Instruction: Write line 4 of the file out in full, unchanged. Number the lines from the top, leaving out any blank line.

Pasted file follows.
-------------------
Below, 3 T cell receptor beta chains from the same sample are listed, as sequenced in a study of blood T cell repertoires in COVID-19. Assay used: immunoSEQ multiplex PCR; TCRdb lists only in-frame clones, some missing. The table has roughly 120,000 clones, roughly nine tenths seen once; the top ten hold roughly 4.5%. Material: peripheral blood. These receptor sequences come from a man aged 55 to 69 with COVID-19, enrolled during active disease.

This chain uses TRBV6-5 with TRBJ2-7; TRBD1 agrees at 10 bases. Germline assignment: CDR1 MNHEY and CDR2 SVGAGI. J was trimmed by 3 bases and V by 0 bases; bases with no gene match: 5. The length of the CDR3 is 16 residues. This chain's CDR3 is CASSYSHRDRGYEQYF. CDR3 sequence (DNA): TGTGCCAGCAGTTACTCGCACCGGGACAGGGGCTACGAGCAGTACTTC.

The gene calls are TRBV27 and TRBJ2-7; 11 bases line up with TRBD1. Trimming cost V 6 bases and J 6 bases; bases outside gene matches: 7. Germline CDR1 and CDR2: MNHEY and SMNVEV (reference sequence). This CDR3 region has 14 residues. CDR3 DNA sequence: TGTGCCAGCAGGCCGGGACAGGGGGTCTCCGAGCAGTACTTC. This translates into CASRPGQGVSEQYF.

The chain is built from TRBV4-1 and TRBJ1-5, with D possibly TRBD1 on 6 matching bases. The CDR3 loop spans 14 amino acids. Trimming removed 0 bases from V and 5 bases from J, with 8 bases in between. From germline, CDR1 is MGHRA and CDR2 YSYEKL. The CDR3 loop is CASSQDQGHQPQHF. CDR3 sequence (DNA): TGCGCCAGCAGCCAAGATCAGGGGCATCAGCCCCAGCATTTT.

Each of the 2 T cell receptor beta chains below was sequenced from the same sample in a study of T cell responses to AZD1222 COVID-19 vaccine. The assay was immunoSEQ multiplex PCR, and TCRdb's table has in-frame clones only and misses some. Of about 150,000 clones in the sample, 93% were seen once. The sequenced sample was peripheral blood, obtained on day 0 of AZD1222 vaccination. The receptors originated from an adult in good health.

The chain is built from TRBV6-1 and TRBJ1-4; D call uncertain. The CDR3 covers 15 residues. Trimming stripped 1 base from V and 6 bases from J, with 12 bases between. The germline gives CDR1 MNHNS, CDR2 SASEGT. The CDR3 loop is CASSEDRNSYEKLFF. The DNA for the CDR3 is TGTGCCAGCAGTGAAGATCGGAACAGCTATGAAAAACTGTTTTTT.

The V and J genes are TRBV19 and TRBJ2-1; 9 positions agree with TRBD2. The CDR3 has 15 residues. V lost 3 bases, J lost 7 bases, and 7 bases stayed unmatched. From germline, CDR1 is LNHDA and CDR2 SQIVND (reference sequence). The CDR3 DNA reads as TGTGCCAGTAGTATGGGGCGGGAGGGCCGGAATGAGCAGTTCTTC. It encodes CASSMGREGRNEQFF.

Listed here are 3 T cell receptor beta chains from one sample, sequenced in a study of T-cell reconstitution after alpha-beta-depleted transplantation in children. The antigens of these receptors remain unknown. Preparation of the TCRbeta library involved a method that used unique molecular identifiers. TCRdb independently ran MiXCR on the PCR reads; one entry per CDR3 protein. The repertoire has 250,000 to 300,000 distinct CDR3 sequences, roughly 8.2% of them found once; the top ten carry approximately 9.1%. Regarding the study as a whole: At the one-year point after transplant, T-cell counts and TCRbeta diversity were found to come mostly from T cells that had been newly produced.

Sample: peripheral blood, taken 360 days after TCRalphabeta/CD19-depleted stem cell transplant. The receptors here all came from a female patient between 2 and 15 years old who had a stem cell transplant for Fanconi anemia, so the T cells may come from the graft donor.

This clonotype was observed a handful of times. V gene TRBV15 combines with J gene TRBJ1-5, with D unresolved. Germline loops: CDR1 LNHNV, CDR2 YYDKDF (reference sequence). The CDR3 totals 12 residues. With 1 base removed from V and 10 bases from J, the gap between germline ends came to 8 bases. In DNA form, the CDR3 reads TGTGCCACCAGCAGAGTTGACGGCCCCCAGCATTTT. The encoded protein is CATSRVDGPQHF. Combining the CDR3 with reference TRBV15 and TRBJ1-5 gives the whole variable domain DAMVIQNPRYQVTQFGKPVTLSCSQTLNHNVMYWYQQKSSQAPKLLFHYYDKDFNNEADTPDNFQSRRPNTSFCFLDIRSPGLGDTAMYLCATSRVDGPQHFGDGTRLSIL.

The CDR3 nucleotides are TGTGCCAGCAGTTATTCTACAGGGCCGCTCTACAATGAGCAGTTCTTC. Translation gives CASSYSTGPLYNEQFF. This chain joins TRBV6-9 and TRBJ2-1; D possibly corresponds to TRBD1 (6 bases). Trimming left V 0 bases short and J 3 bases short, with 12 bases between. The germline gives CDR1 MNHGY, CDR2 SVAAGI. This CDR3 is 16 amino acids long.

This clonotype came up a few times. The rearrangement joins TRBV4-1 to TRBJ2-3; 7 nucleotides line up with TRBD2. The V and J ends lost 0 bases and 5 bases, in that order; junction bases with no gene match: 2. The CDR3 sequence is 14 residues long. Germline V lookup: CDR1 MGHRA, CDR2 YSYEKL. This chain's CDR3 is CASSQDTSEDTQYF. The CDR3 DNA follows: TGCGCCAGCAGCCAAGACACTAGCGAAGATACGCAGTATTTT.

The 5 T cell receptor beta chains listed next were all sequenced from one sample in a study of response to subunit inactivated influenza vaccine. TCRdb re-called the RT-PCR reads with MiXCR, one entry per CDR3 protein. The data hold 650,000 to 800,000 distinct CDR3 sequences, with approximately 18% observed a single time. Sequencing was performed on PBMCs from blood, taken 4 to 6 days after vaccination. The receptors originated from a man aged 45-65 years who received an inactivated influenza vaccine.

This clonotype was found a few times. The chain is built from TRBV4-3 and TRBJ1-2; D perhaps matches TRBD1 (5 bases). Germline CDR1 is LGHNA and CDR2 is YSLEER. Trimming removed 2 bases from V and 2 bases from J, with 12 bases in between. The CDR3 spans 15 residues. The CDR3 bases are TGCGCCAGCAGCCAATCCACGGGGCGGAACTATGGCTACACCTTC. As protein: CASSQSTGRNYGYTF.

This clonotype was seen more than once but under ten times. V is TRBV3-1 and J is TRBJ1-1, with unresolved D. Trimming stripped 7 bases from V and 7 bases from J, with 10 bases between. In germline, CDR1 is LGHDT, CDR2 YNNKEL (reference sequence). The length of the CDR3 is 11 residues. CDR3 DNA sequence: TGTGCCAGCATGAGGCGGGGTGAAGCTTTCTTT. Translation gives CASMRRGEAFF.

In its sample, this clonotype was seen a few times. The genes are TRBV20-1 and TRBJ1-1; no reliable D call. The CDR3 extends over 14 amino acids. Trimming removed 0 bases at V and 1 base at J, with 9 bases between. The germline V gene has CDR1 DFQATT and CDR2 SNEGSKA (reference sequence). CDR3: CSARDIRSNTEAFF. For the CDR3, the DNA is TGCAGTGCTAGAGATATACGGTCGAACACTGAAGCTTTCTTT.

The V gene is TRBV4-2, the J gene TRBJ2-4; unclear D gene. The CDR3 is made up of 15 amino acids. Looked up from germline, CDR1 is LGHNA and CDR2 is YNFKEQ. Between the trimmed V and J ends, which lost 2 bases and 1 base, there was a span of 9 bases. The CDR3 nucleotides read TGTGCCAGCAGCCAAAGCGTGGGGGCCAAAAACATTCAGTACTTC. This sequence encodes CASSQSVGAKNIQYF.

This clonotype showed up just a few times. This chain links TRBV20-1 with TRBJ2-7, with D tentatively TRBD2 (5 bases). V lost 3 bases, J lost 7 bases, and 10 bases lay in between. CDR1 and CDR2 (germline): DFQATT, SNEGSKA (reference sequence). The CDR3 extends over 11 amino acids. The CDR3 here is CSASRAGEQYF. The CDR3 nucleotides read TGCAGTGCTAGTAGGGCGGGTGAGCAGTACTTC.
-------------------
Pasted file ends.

The chain is built from TRBV4-1 and TRBJ1-5, with D possibly TRBD1 on 6 matching bases. The CDR3 loop spans 14 amino acids. Trimming removed 0 bases from V and 5 bases from J, with 8 bases in between. From germline, CDR1 is MGHRA and CDR2 YSYEKL. The CDR3 loop is CASSQDQGHQPQHF. CDR3 sequence (DNA): TGCGCCAGCAGCCAAGATCAGGGGCATCAGCCCCAGCATTTT.